Procedural errors should be remitted says Court of Appeal

Date:

The Court of Appeal has found that the Upper Tribunal should not have continued to decide an appeal itself when it set aside a decision of the First-tier Tribunal. The case is AEB v Secretary of State for the Home Department [2022] EWCA Civ 1512.

Background

AEB was convicted of offences for dishonesty and was sentenced to 4 years in prison. That conviction triggered his automatic deportation under section 32 of the UK Borders Act 2007. He made an Article 8 claim in response, relying on his family and private life. AEB has three children, all of whom have significant health issues, and he had been living in the UK continuously since 2005.

When the case came to the First-tier Tribunal, AEB request an adjournment so that he could get an expert social work report. His request was refused and the case was decided without this evidence. The Upper Tribunal took the view that this was procedurally unfair since the case focused on the consequences of the separation between AEB and his children and whether there were “very compelling circumstances” for him to remain in the UK. Once the Upper Tribunal set aside the First-tier Tribunal’s decision in this respect, it continued to decide the appeal itself rather than remitting it to a fresh hearing in front of the lower court. It did not provide reasons for doing so.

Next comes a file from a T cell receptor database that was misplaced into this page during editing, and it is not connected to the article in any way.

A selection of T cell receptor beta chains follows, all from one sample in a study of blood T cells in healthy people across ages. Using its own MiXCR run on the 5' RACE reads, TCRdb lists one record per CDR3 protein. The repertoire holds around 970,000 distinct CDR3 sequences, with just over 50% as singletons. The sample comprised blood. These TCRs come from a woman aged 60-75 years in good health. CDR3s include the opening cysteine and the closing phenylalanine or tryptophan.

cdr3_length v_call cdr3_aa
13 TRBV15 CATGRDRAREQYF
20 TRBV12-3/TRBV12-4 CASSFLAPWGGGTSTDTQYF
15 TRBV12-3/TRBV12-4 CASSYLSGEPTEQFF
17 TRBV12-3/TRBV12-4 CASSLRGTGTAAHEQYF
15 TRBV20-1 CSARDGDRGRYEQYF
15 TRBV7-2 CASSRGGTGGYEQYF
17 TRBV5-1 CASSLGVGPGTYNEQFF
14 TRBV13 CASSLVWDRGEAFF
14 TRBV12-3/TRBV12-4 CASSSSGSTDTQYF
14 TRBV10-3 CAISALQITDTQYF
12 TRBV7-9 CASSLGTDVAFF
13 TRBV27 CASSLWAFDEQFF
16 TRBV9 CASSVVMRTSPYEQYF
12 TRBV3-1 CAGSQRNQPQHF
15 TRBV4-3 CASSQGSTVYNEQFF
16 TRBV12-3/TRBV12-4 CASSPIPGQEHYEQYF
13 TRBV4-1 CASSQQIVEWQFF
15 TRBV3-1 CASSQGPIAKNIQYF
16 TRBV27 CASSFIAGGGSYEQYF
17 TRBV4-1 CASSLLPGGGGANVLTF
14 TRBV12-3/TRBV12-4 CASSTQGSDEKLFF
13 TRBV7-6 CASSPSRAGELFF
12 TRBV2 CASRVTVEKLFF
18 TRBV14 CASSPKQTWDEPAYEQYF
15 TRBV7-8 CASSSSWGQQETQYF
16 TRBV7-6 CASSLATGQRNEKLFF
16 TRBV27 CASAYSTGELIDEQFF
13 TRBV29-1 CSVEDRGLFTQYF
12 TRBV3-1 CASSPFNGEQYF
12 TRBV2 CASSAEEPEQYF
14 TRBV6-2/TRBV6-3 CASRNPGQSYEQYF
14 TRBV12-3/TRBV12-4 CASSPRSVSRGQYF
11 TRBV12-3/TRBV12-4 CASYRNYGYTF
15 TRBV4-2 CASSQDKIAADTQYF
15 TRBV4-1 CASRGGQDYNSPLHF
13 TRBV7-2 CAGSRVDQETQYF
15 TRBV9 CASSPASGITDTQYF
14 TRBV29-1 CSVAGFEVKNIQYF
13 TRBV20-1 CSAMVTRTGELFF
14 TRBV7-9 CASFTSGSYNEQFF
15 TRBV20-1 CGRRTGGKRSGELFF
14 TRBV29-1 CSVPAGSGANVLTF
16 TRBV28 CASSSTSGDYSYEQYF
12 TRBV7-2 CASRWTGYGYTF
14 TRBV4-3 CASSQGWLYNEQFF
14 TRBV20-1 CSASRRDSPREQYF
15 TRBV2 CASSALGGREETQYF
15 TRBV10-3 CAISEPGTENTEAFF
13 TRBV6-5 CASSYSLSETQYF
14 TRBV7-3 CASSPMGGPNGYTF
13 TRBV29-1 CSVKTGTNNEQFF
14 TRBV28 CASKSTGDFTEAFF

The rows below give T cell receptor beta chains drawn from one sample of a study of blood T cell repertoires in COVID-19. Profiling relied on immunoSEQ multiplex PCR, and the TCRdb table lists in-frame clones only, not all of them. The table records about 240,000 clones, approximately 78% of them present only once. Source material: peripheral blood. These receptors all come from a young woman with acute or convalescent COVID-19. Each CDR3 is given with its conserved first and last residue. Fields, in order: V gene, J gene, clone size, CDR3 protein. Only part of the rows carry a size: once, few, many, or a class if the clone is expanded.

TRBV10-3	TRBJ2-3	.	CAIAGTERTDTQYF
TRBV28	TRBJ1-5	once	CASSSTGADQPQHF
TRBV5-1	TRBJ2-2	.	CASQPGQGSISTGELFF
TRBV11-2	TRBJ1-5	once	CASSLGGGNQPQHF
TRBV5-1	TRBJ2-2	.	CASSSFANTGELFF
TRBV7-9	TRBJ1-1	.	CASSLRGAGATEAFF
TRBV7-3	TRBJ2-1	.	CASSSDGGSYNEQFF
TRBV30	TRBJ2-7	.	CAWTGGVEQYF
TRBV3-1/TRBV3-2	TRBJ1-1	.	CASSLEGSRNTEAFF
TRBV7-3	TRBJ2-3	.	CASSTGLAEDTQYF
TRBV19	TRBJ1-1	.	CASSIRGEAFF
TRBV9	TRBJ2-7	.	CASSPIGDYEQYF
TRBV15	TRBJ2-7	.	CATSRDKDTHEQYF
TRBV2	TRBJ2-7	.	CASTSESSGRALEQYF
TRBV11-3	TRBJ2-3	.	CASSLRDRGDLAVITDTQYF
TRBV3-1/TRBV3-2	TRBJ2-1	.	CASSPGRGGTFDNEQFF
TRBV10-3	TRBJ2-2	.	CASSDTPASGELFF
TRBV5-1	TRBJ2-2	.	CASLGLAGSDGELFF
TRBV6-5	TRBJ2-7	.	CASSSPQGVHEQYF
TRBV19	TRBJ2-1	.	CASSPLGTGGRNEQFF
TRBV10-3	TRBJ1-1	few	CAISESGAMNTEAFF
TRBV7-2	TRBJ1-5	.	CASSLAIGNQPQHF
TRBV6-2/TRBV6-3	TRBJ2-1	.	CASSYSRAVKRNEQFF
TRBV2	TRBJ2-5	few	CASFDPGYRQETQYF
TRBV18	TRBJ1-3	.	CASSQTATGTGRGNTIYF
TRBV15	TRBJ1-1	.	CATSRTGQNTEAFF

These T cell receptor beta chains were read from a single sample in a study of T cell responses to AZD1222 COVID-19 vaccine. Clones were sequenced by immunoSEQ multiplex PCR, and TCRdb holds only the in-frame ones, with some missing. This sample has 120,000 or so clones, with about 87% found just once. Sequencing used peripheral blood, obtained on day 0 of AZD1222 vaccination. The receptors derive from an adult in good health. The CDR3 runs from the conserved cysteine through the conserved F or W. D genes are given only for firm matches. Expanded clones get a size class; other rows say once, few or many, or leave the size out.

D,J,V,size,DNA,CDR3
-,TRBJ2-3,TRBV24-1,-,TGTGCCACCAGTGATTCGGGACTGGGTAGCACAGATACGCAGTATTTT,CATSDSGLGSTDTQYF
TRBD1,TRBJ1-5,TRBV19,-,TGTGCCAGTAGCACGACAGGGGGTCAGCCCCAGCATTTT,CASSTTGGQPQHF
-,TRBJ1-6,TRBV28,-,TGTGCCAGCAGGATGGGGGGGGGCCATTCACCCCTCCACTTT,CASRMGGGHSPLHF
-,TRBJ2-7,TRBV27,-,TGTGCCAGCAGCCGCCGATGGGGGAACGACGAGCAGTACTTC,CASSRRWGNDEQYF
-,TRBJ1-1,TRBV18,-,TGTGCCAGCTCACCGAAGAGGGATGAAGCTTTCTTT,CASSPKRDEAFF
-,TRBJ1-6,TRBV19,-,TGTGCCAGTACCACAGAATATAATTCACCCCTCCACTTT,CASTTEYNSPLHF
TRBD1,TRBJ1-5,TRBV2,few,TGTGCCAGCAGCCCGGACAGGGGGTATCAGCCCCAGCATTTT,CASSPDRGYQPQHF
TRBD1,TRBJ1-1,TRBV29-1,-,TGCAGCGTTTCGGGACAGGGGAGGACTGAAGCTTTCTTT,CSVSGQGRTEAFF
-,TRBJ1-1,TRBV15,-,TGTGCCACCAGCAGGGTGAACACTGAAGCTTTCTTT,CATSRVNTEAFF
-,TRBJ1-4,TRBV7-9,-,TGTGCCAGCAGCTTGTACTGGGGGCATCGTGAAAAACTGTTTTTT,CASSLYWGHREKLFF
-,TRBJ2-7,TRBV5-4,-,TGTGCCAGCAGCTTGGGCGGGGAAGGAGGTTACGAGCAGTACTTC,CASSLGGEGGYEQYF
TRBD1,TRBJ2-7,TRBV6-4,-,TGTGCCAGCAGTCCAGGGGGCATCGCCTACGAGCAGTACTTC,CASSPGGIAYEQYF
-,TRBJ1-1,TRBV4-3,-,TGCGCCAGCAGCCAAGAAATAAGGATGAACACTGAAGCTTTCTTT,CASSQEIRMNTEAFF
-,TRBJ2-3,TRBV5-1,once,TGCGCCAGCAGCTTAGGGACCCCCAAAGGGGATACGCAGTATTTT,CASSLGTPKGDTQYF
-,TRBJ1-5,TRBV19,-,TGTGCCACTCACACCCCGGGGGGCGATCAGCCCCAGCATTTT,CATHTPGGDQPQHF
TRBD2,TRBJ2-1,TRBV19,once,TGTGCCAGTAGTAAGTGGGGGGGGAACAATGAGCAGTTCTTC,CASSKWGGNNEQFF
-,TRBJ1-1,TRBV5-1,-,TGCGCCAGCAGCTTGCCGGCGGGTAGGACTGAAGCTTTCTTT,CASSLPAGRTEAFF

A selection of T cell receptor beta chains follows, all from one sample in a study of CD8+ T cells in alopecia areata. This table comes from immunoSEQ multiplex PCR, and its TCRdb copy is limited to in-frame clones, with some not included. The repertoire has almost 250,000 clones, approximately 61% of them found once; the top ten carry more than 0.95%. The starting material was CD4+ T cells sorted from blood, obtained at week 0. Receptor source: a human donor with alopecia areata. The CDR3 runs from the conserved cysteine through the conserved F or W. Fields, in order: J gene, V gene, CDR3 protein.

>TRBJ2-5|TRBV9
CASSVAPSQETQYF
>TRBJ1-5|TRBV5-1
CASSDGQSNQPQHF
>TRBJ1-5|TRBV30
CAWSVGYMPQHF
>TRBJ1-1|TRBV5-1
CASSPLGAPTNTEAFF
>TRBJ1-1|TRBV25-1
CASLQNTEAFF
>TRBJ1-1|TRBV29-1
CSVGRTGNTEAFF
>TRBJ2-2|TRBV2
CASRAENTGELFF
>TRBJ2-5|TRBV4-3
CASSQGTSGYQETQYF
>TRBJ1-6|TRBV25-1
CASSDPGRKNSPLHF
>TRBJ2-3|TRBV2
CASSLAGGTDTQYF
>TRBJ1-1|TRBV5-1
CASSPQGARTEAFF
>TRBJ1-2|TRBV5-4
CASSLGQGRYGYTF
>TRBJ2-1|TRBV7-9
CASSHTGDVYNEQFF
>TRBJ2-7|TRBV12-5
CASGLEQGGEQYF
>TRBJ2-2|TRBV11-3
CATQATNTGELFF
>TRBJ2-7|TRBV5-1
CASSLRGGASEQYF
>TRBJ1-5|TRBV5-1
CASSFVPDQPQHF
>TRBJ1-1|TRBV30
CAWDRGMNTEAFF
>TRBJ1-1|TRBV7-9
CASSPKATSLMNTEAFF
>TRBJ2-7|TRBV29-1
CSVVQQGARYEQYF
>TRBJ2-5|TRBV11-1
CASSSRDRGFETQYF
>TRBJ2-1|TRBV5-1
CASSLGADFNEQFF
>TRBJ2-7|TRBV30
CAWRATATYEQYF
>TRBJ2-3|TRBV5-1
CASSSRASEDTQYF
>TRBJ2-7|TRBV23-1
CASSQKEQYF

The Upper Tribunal dismissed the appeal and AEB subsequently appealed to the Court of Appeal. He claimed that the Upper Tribunal had misunderstood the circumstances in which it should have remitted the appeal to the First-tier Tribunal. And that the Upper Tribunal erred in considering whether there were “very compelling circumstances” for the purposes of section 117C of the Nationality and Asylum Act 2002. The focus of this post is on the Upper Tribunal’s misunderstanding of the circumstances in which it should have remitted the case for a fresh hearing in the First-tier Tribunal. The arguments that the court erred in its decision on the “very compelling circumstances” were dismissed.